Low-traffic neighbourhoods found to be popular despite criticism

A report by think tank Centre for London has shown that although low-traffic neighbourhoods (LTNs) are seen as divisive, more Londoners support rather than oppose them.

47% of Londoner are in favour of the quieter roads versus 16% who were against, while 37% were found to have no strong opinion or be unaware of them.

This trend was found across all genders, ages, educational backgrounds and party allegiances, with car owners more likely to support LTNs than people who didn’t own a car.

Planters, bollards, bans on turns and no exit signs are typically used in the implementation of LTNs, making for more pedestrianised areas.

The study, which used data on LTNs and testimony from professionals involved in their application, found they vastly increased cycling and reduced traffic in areas where they were in place.

Odessa Road in Waltham Forest saw the biggest impact, with a 172% increase in cycling and 61% decrease in traffic in the area.

cars parked on side of the road during daytime

Despite 42% of Londoners believing LTNs had little effect on traffic and displaced cars elsewhere, the study found this was not the case, with increased cycling and reduced car use found outside LTNs too.

Concerns about LTNs affecting emergency response times and increasing street crimes were also unfounded, according to studies included in the research.

Authors of the report said support should be given to people unable to switch to other forms of transport and recommended early, comprehensive public engagement to improve public trust in the schemes.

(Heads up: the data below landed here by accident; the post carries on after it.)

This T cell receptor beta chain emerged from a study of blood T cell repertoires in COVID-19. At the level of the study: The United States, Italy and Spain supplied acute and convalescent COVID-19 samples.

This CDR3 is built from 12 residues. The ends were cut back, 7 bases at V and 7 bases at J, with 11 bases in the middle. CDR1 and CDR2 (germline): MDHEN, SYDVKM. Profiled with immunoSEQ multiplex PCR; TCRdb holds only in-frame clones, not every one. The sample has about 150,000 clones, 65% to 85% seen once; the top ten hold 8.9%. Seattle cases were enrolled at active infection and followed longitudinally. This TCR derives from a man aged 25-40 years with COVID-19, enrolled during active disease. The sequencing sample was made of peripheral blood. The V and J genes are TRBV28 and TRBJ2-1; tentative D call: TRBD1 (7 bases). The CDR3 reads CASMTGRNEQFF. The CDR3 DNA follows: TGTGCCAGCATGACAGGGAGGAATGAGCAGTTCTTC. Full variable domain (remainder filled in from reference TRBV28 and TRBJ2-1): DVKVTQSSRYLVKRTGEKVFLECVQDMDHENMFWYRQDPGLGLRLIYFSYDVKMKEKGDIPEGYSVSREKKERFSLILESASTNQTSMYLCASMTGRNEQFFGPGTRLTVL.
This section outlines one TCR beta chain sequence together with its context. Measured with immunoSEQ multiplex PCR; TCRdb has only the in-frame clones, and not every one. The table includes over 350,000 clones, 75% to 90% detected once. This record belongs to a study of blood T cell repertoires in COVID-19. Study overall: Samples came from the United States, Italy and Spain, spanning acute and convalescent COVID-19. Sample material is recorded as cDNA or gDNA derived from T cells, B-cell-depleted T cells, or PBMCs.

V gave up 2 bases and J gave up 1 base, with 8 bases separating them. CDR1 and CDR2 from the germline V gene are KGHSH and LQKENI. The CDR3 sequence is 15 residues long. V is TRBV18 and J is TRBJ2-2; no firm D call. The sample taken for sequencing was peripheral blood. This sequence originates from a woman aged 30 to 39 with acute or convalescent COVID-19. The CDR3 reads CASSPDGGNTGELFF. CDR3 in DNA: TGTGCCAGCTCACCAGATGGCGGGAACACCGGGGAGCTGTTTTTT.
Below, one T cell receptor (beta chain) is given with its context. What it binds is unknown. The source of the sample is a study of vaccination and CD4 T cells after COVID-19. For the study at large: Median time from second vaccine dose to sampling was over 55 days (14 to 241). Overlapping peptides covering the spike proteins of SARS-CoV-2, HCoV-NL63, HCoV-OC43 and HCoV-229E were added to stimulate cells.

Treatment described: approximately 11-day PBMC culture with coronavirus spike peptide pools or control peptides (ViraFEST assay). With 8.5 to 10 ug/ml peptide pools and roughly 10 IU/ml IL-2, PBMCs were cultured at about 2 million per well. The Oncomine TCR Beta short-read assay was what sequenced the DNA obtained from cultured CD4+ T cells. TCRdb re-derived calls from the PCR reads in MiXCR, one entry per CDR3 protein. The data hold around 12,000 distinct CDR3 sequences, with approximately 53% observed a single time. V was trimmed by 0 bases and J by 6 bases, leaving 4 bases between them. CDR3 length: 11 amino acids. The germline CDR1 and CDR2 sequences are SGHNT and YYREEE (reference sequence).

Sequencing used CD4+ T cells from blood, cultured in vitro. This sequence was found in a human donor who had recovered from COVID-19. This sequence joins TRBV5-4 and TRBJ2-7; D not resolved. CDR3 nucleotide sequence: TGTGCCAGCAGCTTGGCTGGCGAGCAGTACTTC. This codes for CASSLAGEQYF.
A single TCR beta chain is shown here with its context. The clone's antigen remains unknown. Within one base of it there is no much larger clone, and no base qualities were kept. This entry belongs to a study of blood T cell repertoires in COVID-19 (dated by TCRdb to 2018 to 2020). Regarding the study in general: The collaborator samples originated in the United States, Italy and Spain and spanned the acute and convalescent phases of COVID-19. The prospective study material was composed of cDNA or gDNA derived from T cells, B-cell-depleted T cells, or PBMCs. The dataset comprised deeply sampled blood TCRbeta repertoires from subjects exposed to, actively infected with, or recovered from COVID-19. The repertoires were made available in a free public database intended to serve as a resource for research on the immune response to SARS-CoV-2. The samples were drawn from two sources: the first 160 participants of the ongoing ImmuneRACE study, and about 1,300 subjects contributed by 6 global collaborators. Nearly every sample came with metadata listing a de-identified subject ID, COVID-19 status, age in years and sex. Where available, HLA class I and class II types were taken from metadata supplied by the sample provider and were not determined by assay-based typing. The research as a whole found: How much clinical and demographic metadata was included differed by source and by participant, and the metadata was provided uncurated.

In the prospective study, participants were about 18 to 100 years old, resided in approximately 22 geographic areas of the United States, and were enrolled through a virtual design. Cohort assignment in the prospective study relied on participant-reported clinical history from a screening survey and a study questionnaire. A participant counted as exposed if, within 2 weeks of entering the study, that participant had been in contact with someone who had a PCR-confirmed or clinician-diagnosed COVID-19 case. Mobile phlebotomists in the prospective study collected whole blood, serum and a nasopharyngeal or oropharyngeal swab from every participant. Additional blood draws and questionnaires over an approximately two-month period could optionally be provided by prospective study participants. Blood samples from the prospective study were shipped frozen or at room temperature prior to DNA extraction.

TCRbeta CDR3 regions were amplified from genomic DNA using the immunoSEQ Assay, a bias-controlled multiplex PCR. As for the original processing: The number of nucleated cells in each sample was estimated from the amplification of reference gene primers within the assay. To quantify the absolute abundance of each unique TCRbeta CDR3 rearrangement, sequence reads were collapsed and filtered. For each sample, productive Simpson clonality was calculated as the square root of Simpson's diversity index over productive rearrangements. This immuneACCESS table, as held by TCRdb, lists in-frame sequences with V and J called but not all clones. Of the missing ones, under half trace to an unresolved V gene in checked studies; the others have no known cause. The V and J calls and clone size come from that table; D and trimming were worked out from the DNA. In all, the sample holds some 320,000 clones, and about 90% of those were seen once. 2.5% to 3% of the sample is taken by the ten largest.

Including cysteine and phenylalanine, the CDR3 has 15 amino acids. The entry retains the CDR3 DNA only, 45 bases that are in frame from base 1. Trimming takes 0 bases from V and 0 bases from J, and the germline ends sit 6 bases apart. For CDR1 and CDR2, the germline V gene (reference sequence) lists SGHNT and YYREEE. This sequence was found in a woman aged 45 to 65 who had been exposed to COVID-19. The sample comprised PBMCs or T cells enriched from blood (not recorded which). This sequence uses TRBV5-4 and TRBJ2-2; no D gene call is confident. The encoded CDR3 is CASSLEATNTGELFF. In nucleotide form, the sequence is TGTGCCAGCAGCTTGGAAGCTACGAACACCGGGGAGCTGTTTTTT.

It was noted that LTNs can’t tackle car use alone and must be combined with street changes to incorporate cycle lanes and traffic calming required, as well as new public transport options and vehicle hire clubs.

The report suggested more charging measures be put in place, so drivers could be charged according to the distances they drive for parking at workplaces or in residential areas.  

It also recommended councils be given more powers to raise funds for LTNs, increased government funding, more public engagement and maximised coverage of LTNs.

While the study focused on London, LTN’s have been put in place across the UK, in cities such as Manchester, Sheffield and Birmingham.

Photo by Matt Seymour


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